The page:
John 14:15-21 - Jesus is telling us that love comes first, and out of that love we keep His commandments.
With Pentecost just two weeks away, it is easy to read today’s gospel and focus on Our Lord’s words about sending an “Advocate”. I’ll save our conversation on the Holy Spirit for another time. Instead, I would like to look at something arguably more pressing that Jesus seems to be driving at, not only in this passage, but throughout the Last Supper Discourse in John’s gospel. There are three lines in particular that I think help illuminate Christ’s point here.
A Simple Command
“If you love me, you will keep my commandments” (Jn 14:15). Simple enough, right? Yet, this often gets twisted into a belief that following the rules is the most important part of being a good and faithful disciple. Or in other words, we think that our doing the right things, and doing them exactly the right way every time, all the time will make us love God more. “If I just do what I’m supposed to, I’ll love God and He will love me.” This is how a slave thinks, and friends, that is not what Jesus is inviting you and I to be. In the very next chapter, He says as clearly as possible so that there can be no mistake about it,
“I no longer call you slaves...I have called you friends” (Jn 15:15).
Jesus is telling us that love comes first, and out of that love we keep His commandments. Not because we have to, for that is a slavish heart, but because we are in love and want to, for that is a free heart. We follow His commandments because as men and women who have put love of Christ first, it becomes the only way we feel we can give our loving response to Him who first loved us.
“Whoever has my commandments and observes them is the one who loves me” (Jn 14:21).
Now, I’ll admit it seems that Jesus is saying that in order to love Him in the first place it means following His commandments. This begs the question: What is Our Lord’s commandment? Is it to pray the rosary everyday? Is it to pray for 30 minutes a day, or go to adoration three times a week? Is it to go on a service trip to help a poor community in another country? All of these are good things to be sure! We should strive always to be more generous with Jesus and others in prayer and in service. As good as they are, though, Jesus commands something else first: Love. Love is not stagnant, of course, it moves! It is directed toward the other for the good of the other for their own sake. So we can say that in a way, love demands action. What is that action? Again, let’s look at what Jesus says.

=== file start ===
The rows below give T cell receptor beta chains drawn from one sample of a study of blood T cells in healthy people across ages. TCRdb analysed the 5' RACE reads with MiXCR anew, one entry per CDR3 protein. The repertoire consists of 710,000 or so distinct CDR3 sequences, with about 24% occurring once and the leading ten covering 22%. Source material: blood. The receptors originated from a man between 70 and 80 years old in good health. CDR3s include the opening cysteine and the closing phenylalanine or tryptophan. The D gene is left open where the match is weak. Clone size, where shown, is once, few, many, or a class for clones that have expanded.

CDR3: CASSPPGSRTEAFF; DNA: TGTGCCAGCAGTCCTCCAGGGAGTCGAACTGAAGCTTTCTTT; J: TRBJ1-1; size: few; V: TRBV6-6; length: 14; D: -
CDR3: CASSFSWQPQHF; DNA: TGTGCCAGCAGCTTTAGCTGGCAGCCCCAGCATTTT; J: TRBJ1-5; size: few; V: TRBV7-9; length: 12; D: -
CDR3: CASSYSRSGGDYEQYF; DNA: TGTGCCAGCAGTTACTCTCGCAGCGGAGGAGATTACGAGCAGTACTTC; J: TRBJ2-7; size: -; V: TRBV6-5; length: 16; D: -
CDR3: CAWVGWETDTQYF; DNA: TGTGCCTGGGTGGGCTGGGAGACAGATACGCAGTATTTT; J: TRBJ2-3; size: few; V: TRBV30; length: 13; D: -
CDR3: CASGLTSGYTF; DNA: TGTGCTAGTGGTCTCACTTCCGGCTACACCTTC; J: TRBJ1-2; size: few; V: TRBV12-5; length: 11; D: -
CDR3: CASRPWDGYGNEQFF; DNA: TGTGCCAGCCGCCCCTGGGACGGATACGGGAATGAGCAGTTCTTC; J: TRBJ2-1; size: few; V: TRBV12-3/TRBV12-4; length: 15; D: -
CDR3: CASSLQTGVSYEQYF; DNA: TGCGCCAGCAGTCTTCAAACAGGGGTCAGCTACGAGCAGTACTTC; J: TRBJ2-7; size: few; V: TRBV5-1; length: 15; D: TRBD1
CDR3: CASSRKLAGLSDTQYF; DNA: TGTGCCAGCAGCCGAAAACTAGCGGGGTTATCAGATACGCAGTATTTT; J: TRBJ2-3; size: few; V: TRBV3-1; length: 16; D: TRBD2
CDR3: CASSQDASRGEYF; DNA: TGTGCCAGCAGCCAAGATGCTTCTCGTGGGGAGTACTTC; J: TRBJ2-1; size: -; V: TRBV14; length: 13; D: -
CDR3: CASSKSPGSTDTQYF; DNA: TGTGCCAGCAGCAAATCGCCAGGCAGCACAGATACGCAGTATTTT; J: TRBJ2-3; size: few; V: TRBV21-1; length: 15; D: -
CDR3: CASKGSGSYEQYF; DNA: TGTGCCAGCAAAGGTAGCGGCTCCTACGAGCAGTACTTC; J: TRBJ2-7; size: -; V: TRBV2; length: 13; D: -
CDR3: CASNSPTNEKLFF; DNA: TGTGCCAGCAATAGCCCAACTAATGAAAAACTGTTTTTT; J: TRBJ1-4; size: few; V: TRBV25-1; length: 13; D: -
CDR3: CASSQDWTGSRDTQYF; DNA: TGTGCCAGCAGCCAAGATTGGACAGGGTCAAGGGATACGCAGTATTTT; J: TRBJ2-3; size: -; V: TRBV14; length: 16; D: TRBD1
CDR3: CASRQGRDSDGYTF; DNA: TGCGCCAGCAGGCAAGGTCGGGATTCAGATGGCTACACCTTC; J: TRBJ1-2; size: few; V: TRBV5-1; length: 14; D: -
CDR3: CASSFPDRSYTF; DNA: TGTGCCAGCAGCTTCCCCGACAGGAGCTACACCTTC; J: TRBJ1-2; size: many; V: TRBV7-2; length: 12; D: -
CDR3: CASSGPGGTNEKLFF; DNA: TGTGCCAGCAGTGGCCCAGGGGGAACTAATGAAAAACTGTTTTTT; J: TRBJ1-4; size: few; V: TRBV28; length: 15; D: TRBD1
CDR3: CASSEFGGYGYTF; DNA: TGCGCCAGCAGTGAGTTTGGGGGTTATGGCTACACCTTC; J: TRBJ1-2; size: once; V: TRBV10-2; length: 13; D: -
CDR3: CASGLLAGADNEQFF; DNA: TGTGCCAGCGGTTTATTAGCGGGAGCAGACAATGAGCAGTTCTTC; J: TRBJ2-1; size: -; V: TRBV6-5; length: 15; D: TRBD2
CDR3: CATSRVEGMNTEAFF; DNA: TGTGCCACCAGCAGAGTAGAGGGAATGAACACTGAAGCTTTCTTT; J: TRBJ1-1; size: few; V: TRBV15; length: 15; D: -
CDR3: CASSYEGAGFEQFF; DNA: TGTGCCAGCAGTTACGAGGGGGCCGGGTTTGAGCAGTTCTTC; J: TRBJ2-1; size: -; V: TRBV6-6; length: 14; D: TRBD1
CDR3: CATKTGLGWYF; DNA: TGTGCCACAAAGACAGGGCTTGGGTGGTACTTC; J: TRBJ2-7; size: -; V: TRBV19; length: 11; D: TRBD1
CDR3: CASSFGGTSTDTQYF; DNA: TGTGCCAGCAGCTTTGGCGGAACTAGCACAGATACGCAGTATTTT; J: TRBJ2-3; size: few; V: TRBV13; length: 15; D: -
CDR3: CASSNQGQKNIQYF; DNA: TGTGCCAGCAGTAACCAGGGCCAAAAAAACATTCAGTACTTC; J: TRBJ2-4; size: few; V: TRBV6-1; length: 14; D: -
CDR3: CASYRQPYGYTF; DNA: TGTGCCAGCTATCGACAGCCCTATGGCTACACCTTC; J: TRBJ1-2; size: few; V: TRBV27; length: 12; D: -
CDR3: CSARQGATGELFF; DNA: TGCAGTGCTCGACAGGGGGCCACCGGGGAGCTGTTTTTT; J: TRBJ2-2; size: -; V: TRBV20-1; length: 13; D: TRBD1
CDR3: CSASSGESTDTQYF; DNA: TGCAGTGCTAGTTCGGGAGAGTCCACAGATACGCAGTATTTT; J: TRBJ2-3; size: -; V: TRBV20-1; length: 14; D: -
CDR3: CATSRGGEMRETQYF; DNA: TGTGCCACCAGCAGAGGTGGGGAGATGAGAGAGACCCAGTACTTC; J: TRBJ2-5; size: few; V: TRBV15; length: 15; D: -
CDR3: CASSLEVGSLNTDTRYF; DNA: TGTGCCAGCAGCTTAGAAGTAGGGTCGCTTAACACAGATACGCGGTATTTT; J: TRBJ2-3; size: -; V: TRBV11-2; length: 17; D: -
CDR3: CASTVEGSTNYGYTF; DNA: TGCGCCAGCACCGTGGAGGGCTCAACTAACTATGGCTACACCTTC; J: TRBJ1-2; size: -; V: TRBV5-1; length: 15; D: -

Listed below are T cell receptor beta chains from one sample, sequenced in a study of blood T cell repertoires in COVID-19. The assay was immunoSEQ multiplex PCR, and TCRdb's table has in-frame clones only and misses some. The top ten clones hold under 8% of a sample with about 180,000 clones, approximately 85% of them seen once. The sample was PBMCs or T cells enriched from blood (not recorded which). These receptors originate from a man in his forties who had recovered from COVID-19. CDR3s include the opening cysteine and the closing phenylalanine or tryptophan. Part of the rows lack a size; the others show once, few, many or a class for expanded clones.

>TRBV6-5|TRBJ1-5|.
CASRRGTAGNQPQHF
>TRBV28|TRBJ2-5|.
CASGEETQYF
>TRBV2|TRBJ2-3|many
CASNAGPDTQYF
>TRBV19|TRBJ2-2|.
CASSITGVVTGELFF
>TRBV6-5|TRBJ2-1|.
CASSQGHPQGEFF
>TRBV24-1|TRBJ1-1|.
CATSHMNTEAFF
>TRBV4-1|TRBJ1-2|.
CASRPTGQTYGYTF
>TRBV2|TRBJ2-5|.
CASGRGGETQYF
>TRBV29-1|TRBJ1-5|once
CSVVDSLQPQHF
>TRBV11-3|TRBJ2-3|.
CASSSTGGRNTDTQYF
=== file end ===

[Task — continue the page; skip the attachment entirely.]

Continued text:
Labor of Love
“I am in my Father and you are in me and I in you” (Jn 14:20). On its own, these words from Our Lord can sound like confusing theological jargon. When put into the broader context of what He is saying, however, His meaning becomes clear. In the next chapter, Jesus says, “Remain in me,” and again, “remain in my love” (Jn. 15:4,9). His word here is an order, a commandment to remain. So many of us think that the best way to imitate Christ is to do the things we think are pious or will make us holy. Jesus, however, is here saying that our concern should be first and foremost to remain in Him with the same spirit of abandonment He exhibits as the One who has received everything from the Father. We need to remain in His Sacred Heart, pierced open out of such deep and selfless love for us that we might enter in. It is there that we are called to remain so as to be filled. Only then do we truly know the Other, Our Divine Lover Jesus Christ, and so respond to His love by pouring ourselves out like Him.
“This I command you: love one another” (Jn 15:17).
That is how our love takes action, by remaining.
Friends, we cannot be self-reliant. It does not work. Period. When we are self-reliant, we start to make our actions about us, and our own self-improvement to make us feel better about ourselves. Soon our love turns selfish and it is no longer love, and we can no longer keep Christ’s commandments if we don’t have love. We must rather remain in Jesus and rely on Him for everything, not just when it is convenient. He will provide. This requires a great deal of trust on our part, and we need to be patient with ourselves. Trusting is hard, plain and simple. It is the work of a lifetime and it is one of constant daily renewal in Christ. But we have nothing to fear, for we are not alone. Let us listen once more:
“I will not leave you orphans; I will come to you.”